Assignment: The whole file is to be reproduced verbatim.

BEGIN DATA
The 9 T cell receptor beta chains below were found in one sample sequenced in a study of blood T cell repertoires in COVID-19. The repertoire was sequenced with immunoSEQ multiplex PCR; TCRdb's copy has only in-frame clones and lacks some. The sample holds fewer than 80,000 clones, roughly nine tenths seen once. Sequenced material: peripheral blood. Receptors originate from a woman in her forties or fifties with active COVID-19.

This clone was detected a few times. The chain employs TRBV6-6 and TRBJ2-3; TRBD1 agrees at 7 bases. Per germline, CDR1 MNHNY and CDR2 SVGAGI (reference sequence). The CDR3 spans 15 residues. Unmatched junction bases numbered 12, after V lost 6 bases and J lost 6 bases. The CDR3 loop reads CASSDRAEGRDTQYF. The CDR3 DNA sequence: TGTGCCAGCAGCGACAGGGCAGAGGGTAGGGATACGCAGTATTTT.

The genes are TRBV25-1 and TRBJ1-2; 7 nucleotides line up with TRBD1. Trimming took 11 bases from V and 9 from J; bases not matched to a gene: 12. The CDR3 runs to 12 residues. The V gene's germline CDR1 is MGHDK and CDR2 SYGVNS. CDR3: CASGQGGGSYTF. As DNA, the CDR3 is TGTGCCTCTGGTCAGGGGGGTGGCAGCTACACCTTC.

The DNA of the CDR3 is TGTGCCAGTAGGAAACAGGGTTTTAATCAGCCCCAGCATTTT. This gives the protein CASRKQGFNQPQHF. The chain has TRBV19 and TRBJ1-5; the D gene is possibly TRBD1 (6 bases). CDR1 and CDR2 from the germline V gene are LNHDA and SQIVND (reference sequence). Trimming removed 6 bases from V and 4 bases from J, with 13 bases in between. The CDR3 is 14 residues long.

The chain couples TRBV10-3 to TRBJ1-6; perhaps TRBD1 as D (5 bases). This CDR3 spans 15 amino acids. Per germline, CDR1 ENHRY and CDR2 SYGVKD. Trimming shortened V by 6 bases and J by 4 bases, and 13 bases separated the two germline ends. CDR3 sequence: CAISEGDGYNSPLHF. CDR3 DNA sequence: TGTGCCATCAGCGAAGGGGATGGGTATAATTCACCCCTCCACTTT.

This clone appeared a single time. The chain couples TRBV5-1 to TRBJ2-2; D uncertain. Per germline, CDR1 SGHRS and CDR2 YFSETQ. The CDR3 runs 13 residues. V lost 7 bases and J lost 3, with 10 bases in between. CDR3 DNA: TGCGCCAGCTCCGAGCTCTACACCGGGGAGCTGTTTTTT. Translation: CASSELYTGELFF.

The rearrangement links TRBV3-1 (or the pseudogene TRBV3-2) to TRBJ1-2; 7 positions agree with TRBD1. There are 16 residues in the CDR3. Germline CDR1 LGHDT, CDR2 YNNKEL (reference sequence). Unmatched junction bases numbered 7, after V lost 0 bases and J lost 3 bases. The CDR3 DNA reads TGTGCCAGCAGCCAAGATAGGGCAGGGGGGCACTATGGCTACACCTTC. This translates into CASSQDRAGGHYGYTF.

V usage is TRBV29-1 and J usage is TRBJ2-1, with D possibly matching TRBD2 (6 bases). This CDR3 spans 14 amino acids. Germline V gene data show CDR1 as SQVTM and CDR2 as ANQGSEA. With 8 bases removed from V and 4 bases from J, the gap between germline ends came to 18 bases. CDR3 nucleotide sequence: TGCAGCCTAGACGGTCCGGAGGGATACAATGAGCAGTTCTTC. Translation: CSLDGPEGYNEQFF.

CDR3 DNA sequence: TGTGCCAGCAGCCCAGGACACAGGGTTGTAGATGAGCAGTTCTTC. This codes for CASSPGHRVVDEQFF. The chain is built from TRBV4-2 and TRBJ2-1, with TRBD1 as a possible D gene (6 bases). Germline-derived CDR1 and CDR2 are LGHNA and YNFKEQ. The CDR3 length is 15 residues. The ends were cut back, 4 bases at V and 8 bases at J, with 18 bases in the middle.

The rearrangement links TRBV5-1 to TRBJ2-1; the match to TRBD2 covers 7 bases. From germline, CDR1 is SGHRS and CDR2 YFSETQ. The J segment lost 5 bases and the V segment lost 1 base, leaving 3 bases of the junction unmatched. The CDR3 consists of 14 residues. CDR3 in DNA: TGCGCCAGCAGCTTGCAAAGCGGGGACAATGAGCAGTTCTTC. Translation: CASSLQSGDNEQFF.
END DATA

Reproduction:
The 9 T cell receptor beta chains below were found in one sample sequenced in a study of blood T cell repertoires in COVID-19. The repertoire was sequenced with immunoSEQ multiplex PCR; TCRdb's copy has only in-frame clones and lacks some. The sample holds fewer than 80,000 clones, roughly nine tenths seen once. Sequenced material: peripheral blood. Receptors originate from a woman in her forties or fifties with active COVID-19.

This clone was detected a few times. The chain employs TRBV6-6 and TRBJ2-3; TRBD1 agrees at 7 bases. Per germline, CDR1 MNHNY and CDR2 SVGAGI (reference sequence). The CDR3 spans 15 residues. Unmatched junction bases numbered 12, after V lost 6 bases and J lost 6 bases. The CDR3 loop reads CASSDRAEGRDTQYF. The CDR3 DNA sequence: TGTGCCAGCAGCGACAGGGCAGAGGGTAGGGATACGCAGTATTTT.

The genes are TRBV25-1 and TRBJ1-2; 7 nucleotides line up with TRBD1. Trimming took 11 bases from V and 9 from J; bases not matched to a gene: 12. The CDR3 runs to 12 residues. The V gene's germline CDR1 is MGHDK and CDR2 SYGVNS. CDR3: CASGQGGGSYTF. As DNA, the CDR3 is TGTGCCTCTGGTCAGGGGGGTGGCAGCTACACCTTC.

The DNA of the CDR3 is TGTGCCAGTAGGAAACAGGGTTTTAATCAGCCCCAGCATTTT. This gives the protein CASRKQGFNQPQHF. The chain has TRBV19 and TRBJ1-5; the D gene is possibly TRBD1 (6 bases). CDR1 and CDR2 from the germline V gene are LNHDA and SQIVND (reference sequence). Trimming removed 6 bases from V and 4 bases from J, with 13 bases in between. The CDR3 is 14 residues long.

The chain couples TRBV10-3 to TRBJ1-6; perhaps TRBD1 as D (5 bases). This CDR3 spans 15 amino acids. Per germline, CDR1 ENHRY and CDR2 SYGVKD. Trimming shortened V by 6 bases and J by 4 bases, and 13 bases separated the two germline ends. CDR3 sequence: CAISEGDGYNSPLHF. CDR3 DNA sequence: TGTGCCATCAGCGAAGGGGATGGGTATAATTCACCCCTCCACTTT.

This clone appeared a single time. The chain couples TRBV5-1 to TRBJ2-2; D uncertain. Per germline, CDR1 SGHRS and CDR2 YFSETQ. The CDR3 runs 13 residues. V lost 7 bases and J lost 3, with 10 bases in between. CDR3 DNA: TGCGCCAGCTCCGAGCTCTACACCGGGGAGCTGTTTTTT. Translation: CASSELYTGELFF.

The rearrangement links TRBV3-1 (or the pseudogene TRBV3-2) to TRBJ1-2; 7 positions agree with TRBD1. There are 16 residues in the CDR3. Germline CDR1 LGHDT, CDR2 YNNKEL (reference sequence). Unmatched junction bases numbered 7, after V lost 0 bases and J lost 3 bases. The CDR3 DNA reads TGTGCCAGCAGCCAAGATAGGGCAGGGGGGCACTATGGCTACACCTTC. This translates into CASSQDRAGGHYGYTF.

V usage is TRBV29-1 and J usage is TRBJ2-1, with D possibly matching TRBD2 (6 bases). This CDR3 spans 14 amino acids. Germline V gene data show CDR1 as SQVTM and CDR2 as ANQGSEA. With 8 bases removed from V and 4 bases from J, the gap between germline ends came to 18 bases. CDR3 nucleotide sequence: TGCAGCCTAGACGGTCCGGAGGGATACAATGAGCAGTTCTTC. Translation: CSLDGPEGYNEQFF.

CDR3 DNA sequence: TGTGCCAGCAGCCCAGGACACAGGGTTGTAGATGAGCAGTTCTTC. This codes for CASSPGHRVVDEQFF. The chain is built from TRBV4-2 and TRBJ2-1, with TRBD1 as a possible D gene (6 bases). Germline-derived CDR1 and CDR2 are LGHNA and YNFKEQ. The CDR3 length is 15 residues. The ends were cut back, 4 bases at V and 8 bases at J, with 18 bases in the middle.

The rearrangement links TRBV5-1 to TRBJ2-1; the match to TRBD2 covers 7 bases. From germline, CDR1 is SGHRS and CDR2 YFSETQ. The J segment lost 5 bases and the V segment lost 1 base, leaving 3 bases of the junction unmatched. The CDR3 consists of 14 residues. CDR3 in DNA: TGCGCCAGCAGCTTGCAAAGCGGGGACAATGAGCAGTTCTTC. Translation: CASSLQSGDNEQFF.